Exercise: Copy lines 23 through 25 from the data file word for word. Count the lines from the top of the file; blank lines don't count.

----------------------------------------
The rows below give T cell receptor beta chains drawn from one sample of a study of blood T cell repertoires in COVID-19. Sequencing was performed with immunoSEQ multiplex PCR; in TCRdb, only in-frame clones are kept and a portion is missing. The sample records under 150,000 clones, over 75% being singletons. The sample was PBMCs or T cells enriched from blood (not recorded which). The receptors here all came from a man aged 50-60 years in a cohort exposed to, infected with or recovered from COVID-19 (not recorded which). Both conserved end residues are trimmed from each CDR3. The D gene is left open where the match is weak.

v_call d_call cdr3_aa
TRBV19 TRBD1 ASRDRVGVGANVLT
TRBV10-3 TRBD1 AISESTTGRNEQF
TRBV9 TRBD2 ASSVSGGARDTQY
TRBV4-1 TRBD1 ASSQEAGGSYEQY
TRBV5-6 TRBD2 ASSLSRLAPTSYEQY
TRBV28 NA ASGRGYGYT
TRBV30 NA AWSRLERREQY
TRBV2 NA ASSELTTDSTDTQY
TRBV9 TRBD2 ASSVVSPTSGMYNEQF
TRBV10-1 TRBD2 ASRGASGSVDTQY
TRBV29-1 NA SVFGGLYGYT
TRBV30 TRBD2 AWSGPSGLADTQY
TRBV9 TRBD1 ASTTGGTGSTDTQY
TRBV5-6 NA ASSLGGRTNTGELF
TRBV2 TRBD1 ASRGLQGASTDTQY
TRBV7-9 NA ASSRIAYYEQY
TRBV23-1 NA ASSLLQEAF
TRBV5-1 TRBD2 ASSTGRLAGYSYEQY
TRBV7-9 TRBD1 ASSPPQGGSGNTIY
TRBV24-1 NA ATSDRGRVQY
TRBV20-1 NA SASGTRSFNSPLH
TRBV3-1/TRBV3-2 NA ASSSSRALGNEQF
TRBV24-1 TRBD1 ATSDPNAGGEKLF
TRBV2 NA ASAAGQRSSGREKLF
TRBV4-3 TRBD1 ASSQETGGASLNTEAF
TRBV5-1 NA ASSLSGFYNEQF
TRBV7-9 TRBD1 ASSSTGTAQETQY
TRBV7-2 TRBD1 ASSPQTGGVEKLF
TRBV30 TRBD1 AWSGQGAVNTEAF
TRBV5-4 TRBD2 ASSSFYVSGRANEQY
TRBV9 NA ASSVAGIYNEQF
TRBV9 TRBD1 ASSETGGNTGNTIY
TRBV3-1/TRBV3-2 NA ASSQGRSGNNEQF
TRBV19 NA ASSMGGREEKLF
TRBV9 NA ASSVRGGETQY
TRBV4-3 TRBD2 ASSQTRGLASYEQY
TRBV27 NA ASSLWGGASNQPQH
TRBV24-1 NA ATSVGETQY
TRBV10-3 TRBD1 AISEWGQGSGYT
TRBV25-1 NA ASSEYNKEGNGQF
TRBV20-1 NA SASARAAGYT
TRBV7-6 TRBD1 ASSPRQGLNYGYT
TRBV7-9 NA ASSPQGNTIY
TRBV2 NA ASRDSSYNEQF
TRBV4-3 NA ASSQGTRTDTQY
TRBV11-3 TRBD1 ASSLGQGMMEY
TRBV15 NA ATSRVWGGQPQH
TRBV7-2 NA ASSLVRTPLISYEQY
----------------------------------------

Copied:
TRBV20-1 NA SASGTRSFNSPLH
TRBV3-1/TRBV3-2 NA ASSSSRALGNEQF
TRBV24-1 TRBD1 ATSDPNAGGEKLF